Rational Medicine Use

According to the World Health Organization (WHO), irrational medicine use is a chronic and serious global problem, with more than half of all medicines prescribed, dispensed, or sold inappropriately.

SIAPS supported the WHO-recommended core strategies and interventions to improve the use of medicines, including pre-service curriculum reform, medicine and therapeutics information, essential medicines lists, standard treatment guidelines, supervision and feedback, drug and therapeutics committees, and public education. SIAPS also promoted and supported diagnostic services, pharmaceutical care, case management, medicine use evaluation, and continuous quality improvement strategies to enhance high-quality, cost-effective, and patient-centered treatment and care. SIAPS and its predecessor programs supported multiple medication adherence measurement and improvement strategies, including collaboration with the International Network for the Rational Use of Drugs Initiative on Antiretroviral Adherence to increase patient adherence to HIV and AIDS treatment regimens.

SIAPS worked closely with a wide range of stakeholders—national governments, academia, health facilities, professional associations, community groups, nonprofit organizations, and the private sector—to bring about locally driven, sustainable changes rooted in evidence. Where possible, SIAPS advocated for a systematic approach at the country level to support improved medicine use. This approach included the following activities:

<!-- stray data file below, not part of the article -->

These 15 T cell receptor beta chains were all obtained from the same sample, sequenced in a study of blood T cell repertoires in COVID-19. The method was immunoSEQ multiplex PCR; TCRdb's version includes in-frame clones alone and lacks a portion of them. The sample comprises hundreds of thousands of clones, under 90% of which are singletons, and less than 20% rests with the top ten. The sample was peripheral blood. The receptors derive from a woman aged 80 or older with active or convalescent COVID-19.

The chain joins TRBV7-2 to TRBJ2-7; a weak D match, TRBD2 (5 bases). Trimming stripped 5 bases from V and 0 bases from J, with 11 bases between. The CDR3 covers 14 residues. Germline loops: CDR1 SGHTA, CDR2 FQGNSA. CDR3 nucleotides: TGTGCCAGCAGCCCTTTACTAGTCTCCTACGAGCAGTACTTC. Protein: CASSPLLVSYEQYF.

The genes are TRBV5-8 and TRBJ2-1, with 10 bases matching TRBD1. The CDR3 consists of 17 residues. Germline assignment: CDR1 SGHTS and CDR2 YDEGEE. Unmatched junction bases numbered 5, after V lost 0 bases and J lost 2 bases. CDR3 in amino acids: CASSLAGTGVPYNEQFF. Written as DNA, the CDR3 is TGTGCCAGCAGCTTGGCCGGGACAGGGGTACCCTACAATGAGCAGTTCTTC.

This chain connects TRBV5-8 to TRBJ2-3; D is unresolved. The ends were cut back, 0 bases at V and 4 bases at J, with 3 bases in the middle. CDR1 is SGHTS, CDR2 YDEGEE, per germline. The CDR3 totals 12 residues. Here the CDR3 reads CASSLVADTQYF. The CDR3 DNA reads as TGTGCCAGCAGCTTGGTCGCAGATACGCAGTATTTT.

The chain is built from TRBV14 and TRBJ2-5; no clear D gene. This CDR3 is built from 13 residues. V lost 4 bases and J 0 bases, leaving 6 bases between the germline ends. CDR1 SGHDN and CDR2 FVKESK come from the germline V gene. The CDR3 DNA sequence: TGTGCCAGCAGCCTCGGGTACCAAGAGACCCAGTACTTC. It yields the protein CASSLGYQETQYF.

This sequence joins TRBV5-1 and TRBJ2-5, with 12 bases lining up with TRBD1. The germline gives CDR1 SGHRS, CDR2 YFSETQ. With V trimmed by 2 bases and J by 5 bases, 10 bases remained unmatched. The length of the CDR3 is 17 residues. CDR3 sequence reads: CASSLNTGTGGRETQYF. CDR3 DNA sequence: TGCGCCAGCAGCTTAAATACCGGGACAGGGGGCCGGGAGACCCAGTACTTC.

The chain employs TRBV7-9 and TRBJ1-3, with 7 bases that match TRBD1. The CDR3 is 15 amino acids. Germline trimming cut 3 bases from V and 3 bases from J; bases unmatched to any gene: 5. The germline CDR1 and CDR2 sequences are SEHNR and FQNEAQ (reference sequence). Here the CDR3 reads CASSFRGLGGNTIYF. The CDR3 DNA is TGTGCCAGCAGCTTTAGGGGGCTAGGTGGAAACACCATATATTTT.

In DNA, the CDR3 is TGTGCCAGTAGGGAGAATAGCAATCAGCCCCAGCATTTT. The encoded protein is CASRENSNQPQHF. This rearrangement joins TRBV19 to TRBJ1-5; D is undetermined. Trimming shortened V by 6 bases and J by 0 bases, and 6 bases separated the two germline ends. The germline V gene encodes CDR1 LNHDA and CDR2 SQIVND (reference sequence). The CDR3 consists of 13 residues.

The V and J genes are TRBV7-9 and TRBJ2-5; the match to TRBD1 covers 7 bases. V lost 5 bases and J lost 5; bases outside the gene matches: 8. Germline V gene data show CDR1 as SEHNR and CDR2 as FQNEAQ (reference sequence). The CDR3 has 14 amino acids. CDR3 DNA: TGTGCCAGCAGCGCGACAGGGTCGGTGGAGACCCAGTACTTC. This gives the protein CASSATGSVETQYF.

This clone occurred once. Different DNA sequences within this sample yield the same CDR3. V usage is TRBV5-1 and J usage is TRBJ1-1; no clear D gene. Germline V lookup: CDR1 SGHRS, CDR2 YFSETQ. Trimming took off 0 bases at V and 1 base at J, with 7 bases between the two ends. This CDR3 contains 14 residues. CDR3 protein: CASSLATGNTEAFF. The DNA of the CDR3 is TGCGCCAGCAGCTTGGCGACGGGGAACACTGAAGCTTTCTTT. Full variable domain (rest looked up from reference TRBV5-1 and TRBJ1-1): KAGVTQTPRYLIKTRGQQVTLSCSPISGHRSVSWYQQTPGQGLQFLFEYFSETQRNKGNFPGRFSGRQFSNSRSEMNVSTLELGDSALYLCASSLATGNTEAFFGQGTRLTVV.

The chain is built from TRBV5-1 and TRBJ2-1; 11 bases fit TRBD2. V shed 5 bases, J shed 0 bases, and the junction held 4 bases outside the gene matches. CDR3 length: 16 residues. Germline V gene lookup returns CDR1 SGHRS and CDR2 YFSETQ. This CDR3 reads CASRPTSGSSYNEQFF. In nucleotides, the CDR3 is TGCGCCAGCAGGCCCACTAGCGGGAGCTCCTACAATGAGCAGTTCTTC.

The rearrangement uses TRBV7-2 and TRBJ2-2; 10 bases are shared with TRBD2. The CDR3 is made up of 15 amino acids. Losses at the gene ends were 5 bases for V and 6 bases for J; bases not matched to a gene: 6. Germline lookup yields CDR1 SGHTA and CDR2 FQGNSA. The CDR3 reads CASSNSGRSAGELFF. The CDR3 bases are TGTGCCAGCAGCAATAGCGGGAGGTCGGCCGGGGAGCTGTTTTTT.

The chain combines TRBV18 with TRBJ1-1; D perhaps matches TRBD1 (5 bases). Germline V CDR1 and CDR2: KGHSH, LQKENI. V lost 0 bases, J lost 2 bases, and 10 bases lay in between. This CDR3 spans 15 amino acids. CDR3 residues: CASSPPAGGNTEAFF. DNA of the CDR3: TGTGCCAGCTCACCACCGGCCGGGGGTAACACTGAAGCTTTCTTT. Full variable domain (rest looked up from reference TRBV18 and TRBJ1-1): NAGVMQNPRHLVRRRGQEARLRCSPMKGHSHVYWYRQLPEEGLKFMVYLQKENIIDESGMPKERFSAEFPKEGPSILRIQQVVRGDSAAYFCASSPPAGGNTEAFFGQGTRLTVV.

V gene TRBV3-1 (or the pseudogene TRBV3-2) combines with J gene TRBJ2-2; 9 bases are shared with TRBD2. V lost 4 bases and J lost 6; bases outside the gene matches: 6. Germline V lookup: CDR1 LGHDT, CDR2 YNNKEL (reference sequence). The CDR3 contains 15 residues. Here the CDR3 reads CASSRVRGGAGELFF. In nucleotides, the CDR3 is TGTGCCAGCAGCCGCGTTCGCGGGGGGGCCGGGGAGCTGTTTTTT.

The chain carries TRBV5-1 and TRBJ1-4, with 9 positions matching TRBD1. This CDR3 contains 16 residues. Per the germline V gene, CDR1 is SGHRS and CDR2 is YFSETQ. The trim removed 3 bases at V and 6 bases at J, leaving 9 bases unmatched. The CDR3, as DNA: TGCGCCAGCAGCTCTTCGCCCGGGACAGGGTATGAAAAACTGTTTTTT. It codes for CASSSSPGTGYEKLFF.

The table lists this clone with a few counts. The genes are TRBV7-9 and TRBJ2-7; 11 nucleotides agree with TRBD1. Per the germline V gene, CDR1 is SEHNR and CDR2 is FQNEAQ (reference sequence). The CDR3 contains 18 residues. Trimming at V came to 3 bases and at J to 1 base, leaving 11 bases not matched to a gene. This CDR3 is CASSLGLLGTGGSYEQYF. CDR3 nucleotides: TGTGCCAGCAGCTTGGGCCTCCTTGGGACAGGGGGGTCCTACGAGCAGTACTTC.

• Conducting an initial rapid appraisal to identify the main issues and stakeholders
  • Bringing together a multidisciplinary group to catalyze subsequent actions
  • Expanding advocacy and developing partnerships
  • Identifying, prioritizing, and implementing locally feasible interventions and monitoring progress

To complement national-level and facility-based approaches, SIAPS and its predecessors addressed medicine use in the community through community-based surveys, treatment literacy toolkits for patients, and supportive supervision and job aids. To support integrated community case management in Guinea, for example, SIAPS helped develop a job aid to guide community health workers in observing the first dose of medication given to a child. The job aid also supports counseling of family caregivers to ensure proper medicine use and adherence through the course of treatment.

To learn more about our work to promote rational medicine use, please read our technical program update.